Q: I have had two rescue cats, both Persians. Each died of disease (cardiomyopathy, autoimmune issues) at about age 11. Are rescue cats or Persian cats especially subject to disease? Are American Shorthairs sturdier? I want to adopt again but fear the pain — and expense —I’ve had with these two darling cats.
A: I’m sorry to hear about the problems you’ve had with your previous Persian cats. Persians are wonderful cats, and I understand your desire to continue adopting them. Purebred cats in general, however, are predisposed to certain illnesses. Maine Coon cats are predisposed to hypertrophic cardiomyopathy. Burmese cats are at increased risk of developing diabetes. Persians are prone to polycystic kidney disease and “dirty face” syndrome.
Doing your research and only using cat breeders with an excellent track record and excellent referrals is one way to minimize the risk of adopting a cat with a genetic predisposition to illness. When you adopt from a breed rescue group, you’re probably less likely to have a thorough history of that particular cat’s lineage. Also, I imagine that some purebred cats are relinquished to a rescue group because they might have an illness that has become too difficult — either financially or emotionally — for the original cat owners to care for, so it behooves you to ask for as much detail about the cat’s medical history as possible.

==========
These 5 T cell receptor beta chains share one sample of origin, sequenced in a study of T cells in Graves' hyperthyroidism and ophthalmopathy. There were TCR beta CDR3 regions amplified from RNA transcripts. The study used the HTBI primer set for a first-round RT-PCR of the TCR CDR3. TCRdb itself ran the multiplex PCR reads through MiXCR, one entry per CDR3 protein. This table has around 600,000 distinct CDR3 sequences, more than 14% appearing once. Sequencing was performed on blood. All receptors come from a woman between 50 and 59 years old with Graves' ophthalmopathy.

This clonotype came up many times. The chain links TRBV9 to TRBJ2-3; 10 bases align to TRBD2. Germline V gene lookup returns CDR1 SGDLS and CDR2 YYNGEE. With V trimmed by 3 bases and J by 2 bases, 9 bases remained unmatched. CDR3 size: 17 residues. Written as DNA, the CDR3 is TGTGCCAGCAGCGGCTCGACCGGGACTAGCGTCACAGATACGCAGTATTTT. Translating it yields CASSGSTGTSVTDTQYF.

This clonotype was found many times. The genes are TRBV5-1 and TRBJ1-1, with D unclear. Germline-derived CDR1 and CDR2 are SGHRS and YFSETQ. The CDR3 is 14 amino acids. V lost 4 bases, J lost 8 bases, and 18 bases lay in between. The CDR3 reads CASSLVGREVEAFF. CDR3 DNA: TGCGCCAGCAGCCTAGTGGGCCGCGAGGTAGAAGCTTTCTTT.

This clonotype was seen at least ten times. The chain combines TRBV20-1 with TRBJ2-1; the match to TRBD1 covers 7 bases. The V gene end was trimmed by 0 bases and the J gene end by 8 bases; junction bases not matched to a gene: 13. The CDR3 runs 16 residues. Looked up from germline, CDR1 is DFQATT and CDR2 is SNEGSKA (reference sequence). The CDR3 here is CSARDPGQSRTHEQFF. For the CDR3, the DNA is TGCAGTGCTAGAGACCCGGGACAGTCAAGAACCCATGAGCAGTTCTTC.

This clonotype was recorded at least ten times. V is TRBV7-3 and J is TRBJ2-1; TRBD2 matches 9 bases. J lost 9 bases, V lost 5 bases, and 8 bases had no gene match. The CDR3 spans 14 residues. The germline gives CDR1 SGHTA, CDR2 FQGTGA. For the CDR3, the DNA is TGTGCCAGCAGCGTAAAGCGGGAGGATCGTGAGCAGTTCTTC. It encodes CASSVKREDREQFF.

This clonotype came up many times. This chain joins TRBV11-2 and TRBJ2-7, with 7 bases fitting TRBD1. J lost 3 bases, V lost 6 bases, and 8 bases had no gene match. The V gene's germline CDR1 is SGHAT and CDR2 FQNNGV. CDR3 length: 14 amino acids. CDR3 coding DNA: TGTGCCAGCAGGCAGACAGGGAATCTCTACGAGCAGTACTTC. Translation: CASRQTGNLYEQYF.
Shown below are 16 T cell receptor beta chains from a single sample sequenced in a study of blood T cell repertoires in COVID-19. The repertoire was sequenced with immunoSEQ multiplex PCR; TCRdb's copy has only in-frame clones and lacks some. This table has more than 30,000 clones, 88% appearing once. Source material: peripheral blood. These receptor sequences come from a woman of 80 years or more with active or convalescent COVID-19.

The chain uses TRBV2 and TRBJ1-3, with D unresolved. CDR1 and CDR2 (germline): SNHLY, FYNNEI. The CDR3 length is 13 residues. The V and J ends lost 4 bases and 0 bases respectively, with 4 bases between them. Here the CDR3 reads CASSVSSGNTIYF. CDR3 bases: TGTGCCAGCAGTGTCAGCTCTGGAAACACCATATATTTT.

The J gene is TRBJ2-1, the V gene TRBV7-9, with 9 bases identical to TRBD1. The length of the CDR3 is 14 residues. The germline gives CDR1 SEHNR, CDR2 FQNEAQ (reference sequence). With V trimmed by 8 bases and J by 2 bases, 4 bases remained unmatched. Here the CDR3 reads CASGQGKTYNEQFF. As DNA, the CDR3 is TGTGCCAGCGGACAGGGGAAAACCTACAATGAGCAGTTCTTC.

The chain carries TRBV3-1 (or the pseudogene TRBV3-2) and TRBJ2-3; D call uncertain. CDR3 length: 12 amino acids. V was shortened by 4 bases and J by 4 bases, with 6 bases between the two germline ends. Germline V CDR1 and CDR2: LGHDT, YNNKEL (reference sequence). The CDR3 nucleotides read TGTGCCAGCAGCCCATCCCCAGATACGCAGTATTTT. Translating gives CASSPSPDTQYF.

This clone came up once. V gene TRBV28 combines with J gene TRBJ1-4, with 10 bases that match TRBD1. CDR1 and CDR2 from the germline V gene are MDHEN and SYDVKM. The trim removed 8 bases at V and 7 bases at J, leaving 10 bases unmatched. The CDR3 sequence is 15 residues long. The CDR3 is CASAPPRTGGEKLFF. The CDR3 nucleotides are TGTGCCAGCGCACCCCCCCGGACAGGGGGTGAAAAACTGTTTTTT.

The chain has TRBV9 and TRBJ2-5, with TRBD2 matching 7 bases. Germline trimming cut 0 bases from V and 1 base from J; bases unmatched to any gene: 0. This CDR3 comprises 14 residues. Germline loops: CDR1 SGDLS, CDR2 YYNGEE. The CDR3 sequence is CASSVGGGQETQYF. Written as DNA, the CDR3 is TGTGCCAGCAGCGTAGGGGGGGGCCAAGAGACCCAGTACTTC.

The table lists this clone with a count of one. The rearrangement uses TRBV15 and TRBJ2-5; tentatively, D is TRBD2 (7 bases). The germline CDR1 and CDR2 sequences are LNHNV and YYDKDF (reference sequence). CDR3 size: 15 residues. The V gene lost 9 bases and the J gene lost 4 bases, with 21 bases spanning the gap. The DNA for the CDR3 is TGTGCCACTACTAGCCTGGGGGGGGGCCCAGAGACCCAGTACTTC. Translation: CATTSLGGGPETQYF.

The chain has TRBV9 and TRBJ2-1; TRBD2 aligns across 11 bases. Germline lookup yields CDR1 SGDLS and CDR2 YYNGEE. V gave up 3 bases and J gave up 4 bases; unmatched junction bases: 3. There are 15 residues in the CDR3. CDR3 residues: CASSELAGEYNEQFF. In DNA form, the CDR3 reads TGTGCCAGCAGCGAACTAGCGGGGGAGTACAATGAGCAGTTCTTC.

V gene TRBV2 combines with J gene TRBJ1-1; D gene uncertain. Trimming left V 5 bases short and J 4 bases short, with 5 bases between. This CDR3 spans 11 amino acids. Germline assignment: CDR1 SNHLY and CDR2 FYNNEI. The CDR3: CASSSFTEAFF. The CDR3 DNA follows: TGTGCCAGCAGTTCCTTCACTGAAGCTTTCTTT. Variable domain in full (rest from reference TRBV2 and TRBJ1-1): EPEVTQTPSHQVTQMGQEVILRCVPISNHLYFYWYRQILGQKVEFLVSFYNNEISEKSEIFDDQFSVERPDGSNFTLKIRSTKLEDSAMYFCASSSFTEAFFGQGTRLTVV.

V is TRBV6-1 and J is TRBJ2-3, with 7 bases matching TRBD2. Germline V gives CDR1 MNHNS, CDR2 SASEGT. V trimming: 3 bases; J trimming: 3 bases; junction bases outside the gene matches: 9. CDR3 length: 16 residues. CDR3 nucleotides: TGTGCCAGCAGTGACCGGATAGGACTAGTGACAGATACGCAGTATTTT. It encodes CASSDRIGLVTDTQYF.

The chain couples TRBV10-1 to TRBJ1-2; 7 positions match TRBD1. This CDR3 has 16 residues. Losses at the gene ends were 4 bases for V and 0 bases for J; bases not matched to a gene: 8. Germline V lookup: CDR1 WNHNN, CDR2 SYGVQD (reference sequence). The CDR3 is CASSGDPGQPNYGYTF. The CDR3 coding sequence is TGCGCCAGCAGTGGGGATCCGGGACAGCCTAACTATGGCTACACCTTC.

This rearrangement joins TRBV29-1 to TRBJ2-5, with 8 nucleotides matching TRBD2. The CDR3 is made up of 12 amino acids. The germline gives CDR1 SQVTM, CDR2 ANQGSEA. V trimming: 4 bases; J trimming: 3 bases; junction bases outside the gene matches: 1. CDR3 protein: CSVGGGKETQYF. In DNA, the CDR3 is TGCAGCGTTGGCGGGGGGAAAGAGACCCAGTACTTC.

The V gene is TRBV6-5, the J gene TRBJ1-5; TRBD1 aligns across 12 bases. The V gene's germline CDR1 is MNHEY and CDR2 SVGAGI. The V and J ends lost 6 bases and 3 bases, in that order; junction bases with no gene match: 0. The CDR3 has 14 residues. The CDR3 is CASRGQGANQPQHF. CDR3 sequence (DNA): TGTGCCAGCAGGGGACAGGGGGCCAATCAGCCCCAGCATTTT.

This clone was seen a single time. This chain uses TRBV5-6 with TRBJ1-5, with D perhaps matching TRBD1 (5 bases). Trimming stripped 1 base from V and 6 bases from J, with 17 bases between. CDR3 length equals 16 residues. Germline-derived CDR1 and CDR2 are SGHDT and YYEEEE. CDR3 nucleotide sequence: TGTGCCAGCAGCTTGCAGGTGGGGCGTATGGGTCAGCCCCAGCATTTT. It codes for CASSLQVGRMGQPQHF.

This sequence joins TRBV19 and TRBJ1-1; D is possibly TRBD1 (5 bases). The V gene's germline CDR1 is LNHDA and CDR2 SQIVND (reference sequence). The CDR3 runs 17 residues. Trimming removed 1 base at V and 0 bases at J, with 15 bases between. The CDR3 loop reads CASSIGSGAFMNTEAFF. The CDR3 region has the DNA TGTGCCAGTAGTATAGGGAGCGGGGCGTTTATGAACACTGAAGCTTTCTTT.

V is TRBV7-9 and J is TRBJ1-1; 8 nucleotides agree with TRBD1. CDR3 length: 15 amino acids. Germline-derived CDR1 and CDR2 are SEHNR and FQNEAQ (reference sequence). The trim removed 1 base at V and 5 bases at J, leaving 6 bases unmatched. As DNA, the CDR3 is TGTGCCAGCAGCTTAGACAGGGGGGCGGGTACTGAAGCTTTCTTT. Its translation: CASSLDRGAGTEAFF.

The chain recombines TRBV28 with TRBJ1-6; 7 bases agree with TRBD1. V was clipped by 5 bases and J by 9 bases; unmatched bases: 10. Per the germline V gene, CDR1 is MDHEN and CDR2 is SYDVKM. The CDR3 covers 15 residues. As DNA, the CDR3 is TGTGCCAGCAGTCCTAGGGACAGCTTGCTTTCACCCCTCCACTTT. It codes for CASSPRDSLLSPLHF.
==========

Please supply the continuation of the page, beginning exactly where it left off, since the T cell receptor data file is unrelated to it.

Cat rescue groups do wonderful work, though, and giving a cat a second chance at a good life is a great thing to do. If you really do fear “the pain and expense” of owning a Persian cat, your safest option would be to adopt a mixed-breed cat. Ask your cat veterinarian for a recommendation or referral. Most cat vets have a few clients who are looking to find a home for a cat they can no longer keep. If that cat is a patient at that clinic, the vet should have an excellent idea of the cat’s medical history, minimizing (but certainly not guaranteeing) that the cat you adopt will be healthy.